King's College London

Research portal

Sexual dimorphism in COVID-19: potential clinical and public health implications

Research output: Contribution to journalReview articlepeer-review

Nicole Bechmann, Andreas Barthel, Andreas Schedl, Stephan Herzig, Zsuzsanna Varga, Catherine Gebhard, Manuel Mayr, Constanze Hantel, Felix Beuschlein, Christian Wolfrum, Nikolaos Perakakis, Lucilla Poston, Cynthia L. Andoniadou, Richard Siow, Raul R. Gainetdinov, Arad Dotan, Yehuda Shoenfeld, Geltrude Mingrone, Stefan R. Bornstein

Original languageEnglish
Pages (from-to)221-230
Number of pages10
JournalThe lancet. Diabetes & endocrinology
Volume10
Issue number3
DOIs
Published1 Mar 2022

Bibliographical note

Funding Information: We thank Susan Richter (Institute of Clinical Chemistry and Laboratory Medicine, University Hospital Carl Gustav Carus, Technische Universität Dresden) for the scientific discussion and editorial review. The authors are supported by the Deutsche Forschungsgemeinschaft within the CRC/Transregio 205, project number 314061271 - TRR205 “The Adrenal: Central Relay in Health and Disease” (NB, SH, CLA, and SRB) and project HA 8297/1-1 (CH). Funding Information: We thank Susan Richter (Institute of Clinical Chemistry and Laboratory Medicine, University Hospital Carl Gustav Carus, Technische Universit?t Dresden) for the scientific discussion and editorial review. The authors are supported by the Deutsche Forschungsgemeinschaft within the CRC/Transregio 205, project number 314061271 - TRR205 ?The Adrenal: Central Relay in Health and Disease? (NB, SH, CLA, and SRB) and project HA 8297/1-1 (CH). Editorial note: the Lancet Group takes a neutral position with respect to territorial claims in published maps and institutional affiliations. Publisher Copyright: © 2022 Elsevier Ltd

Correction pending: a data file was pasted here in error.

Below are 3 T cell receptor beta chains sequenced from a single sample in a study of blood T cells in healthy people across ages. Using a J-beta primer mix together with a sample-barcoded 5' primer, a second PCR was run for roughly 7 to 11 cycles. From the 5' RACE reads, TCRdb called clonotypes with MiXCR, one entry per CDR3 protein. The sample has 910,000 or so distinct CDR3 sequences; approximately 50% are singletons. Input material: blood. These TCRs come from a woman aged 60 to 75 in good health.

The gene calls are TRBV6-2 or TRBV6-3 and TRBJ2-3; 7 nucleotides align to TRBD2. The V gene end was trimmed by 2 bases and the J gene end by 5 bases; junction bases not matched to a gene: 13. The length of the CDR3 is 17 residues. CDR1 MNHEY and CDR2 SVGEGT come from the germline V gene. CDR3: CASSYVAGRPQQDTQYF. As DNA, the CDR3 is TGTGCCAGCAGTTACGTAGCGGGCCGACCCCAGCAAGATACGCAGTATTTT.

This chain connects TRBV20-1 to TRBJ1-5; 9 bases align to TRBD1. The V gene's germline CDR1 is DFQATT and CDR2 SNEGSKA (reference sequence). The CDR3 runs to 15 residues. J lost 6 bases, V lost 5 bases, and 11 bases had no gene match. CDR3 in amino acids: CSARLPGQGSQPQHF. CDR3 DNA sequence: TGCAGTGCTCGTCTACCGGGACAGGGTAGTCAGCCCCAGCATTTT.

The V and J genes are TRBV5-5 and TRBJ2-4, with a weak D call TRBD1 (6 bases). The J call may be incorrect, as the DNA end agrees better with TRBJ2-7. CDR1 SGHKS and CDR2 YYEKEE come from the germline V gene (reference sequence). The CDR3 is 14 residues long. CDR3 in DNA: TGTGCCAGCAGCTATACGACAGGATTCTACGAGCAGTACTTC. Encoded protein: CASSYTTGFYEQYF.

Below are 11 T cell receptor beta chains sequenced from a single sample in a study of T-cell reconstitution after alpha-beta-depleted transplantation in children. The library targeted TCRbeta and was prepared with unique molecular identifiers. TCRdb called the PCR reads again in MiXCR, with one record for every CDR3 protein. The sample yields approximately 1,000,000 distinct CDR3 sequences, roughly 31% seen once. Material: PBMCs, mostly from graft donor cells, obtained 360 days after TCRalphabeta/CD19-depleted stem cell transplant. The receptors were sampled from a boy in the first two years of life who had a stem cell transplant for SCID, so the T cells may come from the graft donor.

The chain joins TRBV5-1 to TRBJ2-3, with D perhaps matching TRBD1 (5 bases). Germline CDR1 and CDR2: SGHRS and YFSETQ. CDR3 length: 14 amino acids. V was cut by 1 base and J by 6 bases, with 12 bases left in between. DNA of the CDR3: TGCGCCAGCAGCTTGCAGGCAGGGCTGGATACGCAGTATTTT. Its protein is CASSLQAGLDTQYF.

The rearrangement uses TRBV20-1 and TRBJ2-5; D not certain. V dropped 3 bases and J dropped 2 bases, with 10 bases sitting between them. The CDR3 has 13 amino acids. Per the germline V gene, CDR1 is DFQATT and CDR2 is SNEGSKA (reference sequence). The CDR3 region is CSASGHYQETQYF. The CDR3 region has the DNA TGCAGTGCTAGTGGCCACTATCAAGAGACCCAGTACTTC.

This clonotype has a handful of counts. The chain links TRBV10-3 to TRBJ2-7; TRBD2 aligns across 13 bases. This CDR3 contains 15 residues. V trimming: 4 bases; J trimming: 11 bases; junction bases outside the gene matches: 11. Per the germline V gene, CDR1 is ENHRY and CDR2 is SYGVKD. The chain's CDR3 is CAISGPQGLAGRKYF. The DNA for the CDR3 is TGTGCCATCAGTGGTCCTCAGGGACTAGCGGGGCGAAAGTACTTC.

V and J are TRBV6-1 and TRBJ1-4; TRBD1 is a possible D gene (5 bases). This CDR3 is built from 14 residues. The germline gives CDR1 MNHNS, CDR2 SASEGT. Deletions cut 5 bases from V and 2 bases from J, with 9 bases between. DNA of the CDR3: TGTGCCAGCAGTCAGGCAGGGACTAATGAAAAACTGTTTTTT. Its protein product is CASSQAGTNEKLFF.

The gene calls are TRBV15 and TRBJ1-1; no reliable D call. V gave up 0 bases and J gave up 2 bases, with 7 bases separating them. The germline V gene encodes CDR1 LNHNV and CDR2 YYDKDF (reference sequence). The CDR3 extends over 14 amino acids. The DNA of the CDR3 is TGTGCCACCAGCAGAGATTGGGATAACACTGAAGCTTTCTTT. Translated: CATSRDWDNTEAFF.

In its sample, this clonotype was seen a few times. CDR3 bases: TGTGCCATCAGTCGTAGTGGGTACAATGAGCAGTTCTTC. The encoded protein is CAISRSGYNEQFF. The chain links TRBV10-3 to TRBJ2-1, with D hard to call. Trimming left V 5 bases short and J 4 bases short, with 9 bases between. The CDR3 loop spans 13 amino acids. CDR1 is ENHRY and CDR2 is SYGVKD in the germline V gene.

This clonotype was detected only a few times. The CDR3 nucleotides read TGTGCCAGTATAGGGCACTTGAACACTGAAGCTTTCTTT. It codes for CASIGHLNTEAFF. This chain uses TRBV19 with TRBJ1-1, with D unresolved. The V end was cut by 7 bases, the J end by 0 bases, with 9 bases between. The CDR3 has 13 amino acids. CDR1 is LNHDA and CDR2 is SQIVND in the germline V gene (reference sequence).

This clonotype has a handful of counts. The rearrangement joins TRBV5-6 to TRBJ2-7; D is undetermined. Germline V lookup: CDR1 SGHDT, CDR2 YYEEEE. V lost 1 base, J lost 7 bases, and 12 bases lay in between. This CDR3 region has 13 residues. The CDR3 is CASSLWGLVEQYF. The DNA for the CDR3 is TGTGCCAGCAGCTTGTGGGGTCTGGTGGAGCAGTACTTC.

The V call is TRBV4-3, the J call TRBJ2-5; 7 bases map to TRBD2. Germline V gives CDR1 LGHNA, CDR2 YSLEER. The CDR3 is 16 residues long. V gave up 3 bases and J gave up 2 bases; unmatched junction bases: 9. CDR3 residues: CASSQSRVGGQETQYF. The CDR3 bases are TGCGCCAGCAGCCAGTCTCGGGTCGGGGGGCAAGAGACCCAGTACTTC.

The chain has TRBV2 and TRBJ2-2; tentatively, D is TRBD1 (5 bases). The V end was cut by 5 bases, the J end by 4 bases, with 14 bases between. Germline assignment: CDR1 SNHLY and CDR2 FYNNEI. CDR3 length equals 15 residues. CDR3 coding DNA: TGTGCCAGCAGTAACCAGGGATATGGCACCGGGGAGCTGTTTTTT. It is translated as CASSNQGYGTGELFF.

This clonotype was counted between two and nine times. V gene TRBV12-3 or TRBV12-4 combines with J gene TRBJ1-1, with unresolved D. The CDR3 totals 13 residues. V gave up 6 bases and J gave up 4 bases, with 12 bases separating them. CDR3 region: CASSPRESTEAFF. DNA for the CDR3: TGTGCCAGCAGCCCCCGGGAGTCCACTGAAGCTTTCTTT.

King's Authors

Abstract

Current evidence suggests that severity and mortality of COVID-19 is higher in men than in women, whereas women might be at increased risk of COVID-19 reinfection and development of long COVID. Differences between sexes have been observed in other infectious diseases and in the response to vaccines. Sex-specific expression patterns of proteins mediating virus binding and entry, and divergent reactions of the immune and endocrine system, in particular the hypothalamic-pituitary-adrenal axis, in response to acute stress might explain the higher severity of COVID-19 in men. In this Personal View, we discuss how sex hormones, comorbidities, and the sex chromosome complement influence these mechanisms in the context of COVID-19. Due to its role in the severity and progression of SARS-CoV-2 infections, we argue that sexual dimorphism has potential implications for disease treatment, public health measures, and follow-up of patients predisposed to the development of long COVID. We suggest that sex differences could be considered in future pandemic surveillance and treatment of patients with COVID-19 to help to achieve better disease stratification and improved outcomes.

View graph of relations

© 2020 King's College London | Strand | London WC2R 2LS | England | United Kingdom | Tel +44 (0)20 7836 5454